Guild Wars is over six years old. Wow! Has it been that long? Has it really been that long since I first answered Adelbern’s call? I joined 2 months after the game was released, but early enough to remember refund points that were needed when changing stats. After joining/leaving/being kicked from a few guilds, I joined DRGN, a guild that included my sons and my wife, and I dragged along a co-worker as well. I made online friends and watched as they graduated high school, attended college, and graduated from there as well. I have been part of the same guild that lost an officer to a tragic ‘real-world’ accident in 2008. I was involved with the first “Pink Day in LA” in support of breast cancer awareness, where DRGN gave out red and silver dyes (trying to approximate pink dye) and we filled 3 international districts.
Pink Day was started by a couple of officers in our guild, one of whom writes for TalkTyria; my son, Connor, The Lazy Geek. Yep, I’m proud to say we are related. This idea, where, if only for a brief moment, gaming stops and as a community we focus on something larger than the virtual world where we play, is pretty unique in the gaming world. Pink Day has grown to something utterly amazing, especially when the never ending ball of energy, M A L I B U Barbie and GW-EN, together with TalkTyria and many other guilds and alliances, raised over $10,000 in 2010. And, for the first time, ANET did something unheard of in support of a community event; they produced a Pink Dye for Breast Cancer awareness. It was the entire Guild Wars community that made last year’s Pink Day such a success; I am very honored to be a small part of this active and interesting community!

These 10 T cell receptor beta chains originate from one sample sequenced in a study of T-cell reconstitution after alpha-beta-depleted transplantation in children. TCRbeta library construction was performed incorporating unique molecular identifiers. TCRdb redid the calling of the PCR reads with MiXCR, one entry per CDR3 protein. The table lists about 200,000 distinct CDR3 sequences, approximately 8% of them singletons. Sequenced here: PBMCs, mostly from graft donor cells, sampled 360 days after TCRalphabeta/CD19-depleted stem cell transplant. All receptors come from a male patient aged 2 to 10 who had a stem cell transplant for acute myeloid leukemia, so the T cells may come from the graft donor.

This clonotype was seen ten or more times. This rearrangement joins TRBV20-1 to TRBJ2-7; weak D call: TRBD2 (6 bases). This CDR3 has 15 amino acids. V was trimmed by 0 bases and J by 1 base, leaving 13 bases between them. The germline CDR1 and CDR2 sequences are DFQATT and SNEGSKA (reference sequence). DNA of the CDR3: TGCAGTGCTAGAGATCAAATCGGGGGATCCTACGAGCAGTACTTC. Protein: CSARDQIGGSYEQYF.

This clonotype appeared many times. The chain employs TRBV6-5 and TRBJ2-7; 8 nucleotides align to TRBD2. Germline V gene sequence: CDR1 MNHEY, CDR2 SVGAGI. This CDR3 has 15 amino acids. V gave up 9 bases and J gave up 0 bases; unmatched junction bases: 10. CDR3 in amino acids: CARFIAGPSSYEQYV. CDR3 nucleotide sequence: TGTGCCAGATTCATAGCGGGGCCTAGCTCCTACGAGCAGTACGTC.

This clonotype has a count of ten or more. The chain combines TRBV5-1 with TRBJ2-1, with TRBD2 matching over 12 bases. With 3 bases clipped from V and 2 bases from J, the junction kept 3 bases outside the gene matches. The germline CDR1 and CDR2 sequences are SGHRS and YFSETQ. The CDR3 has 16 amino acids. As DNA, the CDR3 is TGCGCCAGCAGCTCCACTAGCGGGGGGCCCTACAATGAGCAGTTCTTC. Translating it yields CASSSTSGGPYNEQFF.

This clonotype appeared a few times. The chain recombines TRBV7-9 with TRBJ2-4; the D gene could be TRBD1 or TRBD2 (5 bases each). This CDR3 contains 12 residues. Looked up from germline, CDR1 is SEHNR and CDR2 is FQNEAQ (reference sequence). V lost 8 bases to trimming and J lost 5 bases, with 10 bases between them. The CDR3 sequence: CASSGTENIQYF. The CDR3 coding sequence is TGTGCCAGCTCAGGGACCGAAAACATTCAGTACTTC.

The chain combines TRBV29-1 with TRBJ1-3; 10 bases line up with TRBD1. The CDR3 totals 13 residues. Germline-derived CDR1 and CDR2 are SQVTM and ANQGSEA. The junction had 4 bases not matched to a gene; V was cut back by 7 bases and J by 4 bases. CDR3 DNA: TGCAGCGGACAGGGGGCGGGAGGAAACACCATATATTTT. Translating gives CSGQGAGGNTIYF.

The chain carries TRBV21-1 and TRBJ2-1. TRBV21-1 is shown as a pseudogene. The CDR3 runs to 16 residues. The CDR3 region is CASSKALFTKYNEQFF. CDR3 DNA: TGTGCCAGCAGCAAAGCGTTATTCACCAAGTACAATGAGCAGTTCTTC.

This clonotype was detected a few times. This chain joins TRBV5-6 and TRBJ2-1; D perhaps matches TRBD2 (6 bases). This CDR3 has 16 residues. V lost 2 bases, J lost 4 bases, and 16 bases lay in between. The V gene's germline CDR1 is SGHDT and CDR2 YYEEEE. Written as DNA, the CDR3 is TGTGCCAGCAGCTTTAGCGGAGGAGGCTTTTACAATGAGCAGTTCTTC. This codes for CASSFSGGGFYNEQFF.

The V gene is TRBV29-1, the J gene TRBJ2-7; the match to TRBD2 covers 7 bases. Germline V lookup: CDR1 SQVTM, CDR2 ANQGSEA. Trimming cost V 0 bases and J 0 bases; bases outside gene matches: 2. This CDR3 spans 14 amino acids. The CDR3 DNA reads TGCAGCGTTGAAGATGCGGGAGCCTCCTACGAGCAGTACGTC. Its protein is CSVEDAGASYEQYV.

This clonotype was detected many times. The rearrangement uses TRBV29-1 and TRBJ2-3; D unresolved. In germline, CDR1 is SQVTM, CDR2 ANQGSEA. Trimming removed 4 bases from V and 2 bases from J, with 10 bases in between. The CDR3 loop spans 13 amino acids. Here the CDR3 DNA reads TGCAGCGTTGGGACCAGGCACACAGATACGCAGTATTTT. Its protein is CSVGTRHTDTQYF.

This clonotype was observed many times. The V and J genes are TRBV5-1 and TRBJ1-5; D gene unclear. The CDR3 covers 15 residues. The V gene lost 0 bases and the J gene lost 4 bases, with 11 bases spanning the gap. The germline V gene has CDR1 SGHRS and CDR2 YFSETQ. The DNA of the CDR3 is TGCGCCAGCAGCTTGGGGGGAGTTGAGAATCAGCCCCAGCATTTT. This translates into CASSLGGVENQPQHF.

PAX Prime 2011 has come and gone. What a whirlwind of activity; unplanned stays at a gracious host’s home, an ANET Party held at their HQ, the playable GW2 demo, a sheep named ‘Sheila,’ and many interesting panels. So, what was learned about GW2?
What follows will be a, “conversation,” between father (Guido) and son The Lazy Geek. Continue reading
A game’s community consists of a wide variety of aspects. Today I want to talk about a part of the extended experience offered by a game’s community: player-made videos. Otherwise known as Machinima. For years now YouTube and other video sites have been swarmed by videos of gaming footage, music video’s, series and even South Park episodes entirely created in-game. It allows players to enjoy the game in new ways as a self-sustaining part of community plus it offers free promotion to get your game out there.